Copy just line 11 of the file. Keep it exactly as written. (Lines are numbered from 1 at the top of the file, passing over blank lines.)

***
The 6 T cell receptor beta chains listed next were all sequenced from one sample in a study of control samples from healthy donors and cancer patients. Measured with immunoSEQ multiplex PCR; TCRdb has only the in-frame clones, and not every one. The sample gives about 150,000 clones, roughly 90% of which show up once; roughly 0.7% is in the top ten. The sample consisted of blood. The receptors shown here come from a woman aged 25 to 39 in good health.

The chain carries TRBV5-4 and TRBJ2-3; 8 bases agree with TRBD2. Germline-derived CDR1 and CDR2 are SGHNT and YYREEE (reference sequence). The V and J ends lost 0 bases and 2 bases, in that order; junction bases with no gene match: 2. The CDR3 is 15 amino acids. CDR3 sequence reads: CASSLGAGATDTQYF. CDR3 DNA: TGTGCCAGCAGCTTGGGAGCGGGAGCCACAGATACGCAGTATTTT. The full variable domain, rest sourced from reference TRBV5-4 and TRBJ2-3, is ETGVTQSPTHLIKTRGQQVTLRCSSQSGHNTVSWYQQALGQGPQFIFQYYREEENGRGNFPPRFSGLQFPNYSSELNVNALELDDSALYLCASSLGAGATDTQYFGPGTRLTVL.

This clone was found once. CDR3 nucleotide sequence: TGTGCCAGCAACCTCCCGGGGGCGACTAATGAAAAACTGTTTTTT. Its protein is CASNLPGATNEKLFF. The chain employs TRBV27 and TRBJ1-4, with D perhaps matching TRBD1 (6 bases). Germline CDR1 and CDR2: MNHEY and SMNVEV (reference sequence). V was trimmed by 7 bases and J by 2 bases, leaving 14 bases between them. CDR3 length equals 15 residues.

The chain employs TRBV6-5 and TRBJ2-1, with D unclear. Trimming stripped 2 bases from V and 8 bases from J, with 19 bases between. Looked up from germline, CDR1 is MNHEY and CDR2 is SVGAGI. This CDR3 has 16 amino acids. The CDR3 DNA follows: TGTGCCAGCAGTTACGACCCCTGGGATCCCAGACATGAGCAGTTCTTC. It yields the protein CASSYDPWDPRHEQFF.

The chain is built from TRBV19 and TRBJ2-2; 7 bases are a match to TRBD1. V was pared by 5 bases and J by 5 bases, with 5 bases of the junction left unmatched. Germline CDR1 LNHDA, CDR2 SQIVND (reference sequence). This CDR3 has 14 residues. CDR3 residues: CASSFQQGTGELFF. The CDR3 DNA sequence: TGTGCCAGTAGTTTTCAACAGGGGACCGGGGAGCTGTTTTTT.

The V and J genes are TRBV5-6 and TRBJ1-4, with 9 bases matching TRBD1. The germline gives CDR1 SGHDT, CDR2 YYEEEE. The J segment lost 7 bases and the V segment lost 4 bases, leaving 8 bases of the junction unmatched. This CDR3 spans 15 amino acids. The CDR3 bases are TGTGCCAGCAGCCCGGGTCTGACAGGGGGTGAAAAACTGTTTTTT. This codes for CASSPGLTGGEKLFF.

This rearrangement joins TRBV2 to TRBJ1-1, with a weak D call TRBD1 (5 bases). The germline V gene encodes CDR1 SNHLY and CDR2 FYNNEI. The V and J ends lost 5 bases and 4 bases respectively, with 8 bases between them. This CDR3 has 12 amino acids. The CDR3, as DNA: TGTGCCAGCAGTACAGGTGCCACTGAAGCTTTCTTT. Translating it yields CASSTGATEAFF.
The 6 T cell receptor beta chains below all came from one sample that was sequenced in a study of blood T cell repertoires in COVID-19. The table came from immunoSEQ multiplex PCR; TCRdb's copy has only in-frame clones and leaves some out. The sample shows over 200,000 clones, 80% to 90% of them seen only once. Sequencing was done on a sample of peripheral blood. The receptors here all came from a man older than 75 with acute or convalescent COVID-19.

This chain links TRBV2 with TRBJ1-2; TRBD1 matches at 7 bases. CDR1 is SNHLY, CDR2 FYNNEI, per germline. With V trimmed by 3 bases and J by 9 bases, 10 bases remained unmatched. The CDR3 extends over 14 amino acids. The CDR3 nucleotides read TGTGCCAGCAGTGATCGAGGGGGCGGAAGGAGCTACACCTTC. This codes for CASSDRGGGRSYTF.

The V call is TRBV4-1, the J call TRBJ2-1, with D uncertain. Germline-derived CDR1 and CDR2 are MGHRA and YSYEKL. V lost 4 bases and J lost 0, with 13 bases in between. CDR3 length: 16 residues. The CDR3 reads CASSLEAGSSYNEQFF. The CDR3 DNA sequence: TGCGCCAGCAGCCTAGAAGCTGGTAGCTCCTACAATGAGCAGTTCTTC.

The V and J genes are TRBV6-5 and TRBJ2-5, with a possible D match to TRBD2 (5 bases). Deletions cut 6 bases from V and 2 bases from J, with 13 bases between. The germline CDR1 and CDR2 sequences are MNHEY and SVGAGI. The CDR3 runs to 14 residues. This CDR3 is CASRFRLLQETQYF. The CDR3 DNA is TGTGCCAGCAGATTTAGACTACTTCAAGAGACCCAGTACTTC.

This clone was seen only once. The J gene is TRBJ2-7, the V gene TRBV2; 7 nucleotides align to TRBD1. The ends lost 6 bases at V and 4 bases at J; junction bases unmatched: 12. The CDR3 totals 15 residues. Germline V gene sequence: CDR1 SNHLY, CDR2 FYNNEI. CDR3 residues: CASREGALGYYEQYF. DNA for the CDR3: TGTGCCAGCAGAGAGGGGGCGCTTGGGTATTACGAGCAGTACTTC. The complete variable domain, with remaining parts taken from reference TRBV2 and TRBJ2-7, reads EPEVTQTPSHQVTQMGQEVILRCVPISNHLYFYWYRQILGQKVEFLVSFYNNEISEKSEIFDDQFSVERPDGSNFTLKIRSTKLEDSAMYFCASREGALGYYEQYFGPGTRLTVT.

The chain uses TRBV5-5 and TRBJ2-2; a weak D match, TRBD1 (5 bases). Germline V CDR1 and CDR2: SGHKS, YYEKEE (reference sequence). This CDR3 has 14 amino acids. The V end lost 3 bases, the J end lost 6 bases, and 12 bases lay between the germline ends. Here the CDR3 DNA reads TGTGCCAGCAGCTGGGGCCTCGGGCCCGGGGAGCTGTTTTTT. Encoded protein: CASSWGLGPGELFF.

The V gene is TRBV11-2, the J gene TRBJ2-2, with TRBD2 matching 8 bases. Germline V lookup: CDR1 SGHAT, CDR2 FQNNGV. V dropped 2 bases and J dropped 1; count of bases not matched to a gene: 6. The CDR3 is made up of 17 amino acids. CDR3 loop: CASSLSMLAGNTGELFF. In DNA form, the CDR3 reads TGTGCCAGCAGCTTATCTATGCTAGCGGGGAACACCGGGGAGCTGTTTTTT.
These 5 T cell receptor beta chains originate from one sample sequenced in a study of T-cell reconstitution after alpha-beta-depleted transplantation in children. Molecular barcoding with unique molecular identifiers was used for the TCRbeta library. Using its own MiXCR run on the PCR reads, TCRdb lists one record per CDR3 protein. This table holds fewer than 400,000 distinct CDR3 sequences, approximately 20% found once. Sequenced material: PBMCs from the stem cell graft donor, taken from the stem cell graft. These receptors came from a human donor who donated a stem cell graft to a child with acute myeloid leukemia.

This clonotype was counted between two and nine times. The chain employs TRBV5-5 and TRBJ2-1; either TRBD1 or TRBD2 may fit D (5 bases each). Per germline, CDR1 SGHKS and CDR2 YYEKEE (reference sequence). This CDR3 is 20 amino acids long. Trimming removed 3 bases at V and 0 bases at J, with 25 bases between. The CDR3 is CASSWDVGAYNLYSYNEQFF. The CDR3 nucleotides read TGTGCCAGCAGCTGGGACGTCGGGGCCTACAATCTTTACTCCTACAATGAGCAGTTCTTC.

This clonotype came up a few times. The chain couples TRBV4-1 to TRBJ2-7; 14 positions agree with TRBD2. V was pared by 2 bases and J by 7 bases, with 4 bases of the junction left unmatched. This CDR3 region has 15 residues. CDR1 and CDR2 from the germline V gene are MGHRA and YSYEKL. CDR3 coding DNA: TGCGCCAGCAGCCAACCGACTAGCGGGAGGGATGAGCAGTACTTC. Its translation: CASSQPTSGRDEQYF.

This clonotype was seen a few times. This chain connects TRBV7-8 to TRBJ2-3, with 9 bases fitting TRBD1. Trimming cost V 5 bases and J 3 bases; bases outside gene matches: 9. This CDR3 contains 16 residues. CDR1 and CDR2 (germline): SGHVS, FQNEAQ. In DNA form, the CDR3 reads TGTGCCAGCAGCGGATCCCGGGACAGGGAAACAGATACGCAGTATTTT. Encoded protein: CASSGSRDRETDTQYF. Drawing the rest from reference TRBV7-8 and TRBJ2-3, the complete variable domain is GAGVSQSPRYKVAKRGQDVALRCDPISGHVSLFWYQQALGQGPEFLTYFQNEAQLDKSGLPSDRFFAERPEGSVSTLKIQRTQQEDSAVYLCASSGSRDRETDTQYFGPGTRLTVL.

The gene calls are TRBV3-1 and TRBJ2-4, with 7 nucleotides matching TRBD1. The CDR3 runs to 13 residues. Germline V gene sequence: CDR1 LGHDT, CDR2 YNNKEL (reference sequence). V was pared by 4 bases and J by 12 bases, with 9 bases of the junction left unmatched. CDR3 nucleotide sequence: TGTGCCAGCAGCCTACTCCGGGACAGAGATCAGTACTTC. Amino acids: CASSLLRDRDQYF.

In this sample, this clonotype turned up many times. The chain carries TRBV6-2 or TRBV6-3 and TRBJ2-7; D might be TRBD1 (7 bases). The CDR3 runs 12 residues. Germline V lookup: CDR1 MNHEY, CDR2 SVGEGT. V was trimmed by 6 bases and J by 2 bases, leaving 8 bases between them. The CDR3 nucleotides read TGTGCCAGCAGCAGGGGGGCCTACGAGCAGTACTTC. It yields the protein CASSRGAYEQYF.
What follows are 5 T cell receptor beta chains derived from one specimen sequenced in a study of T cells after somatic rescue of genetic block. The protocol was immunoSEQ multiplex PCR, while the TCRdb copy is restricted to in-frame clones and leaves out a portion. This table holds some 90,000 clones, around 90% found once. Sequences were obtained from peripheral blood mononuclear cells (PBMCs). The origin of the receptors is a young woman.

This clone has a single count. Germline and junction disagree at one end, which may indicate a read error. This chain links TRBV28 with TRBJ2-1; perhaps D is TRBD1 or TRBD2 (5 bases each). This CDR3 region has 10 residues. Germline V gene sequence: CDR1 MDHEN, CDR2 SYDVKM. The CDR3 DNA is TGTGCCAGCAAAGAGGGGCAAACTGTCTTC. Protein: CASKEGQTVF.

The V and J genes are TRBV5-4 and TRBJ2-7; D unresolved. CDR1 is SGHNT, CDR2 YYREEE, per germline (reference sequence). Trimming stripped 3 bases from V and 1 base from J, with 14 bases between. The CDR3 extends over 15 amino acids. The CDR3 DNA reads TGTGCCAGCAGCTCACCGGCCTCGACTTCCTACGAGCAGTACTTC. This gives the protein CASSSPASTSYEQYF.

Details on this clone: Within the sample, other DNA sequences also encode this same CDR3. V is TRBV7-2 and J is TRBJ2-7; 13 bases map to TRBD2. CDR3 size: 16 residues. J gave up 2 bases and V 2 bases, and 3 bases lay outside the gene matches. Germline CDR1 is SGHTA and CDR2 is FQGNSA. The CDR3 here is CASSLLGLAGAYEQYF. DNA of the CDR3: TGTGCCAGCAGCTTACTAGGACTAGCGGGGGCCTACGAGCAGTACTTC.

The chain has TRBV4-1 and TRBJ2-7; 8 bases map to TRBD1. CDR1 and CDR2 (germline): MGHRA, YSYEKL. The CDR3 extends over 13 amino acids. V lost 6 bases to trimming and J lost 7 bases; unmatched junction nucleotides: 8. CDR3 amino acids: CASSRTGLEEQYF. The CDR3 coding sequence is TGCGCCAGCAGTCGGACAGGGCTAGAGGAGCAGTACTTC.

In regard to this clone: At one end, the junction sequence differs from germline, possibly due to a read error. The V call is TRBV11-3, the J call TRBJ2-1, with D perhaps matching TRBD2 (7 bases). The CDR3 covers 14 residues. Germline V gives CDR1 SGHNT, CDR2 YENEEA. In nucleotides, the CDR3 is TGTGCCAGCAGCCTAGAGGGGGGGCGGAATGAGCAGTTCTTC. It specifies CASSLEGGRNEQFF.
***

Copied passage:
The V and J genes are TRBV6-5 and TRBJ2-5, with a possible D match to TRBD2 (5 bases). Deletions cut 6 bases from V and 2 bases from J, with 13 bases between. The germline CDR1 and CDR2 sequences are MNHEY and SVGAGI. The CDR3 runs to 14 residues. This CDR3 is CASRFRLLQETQYF. The CDR3 DNA is TGTGCCAGCAGATTTAGACTACTTCAAGAGACCCAGTACTTC.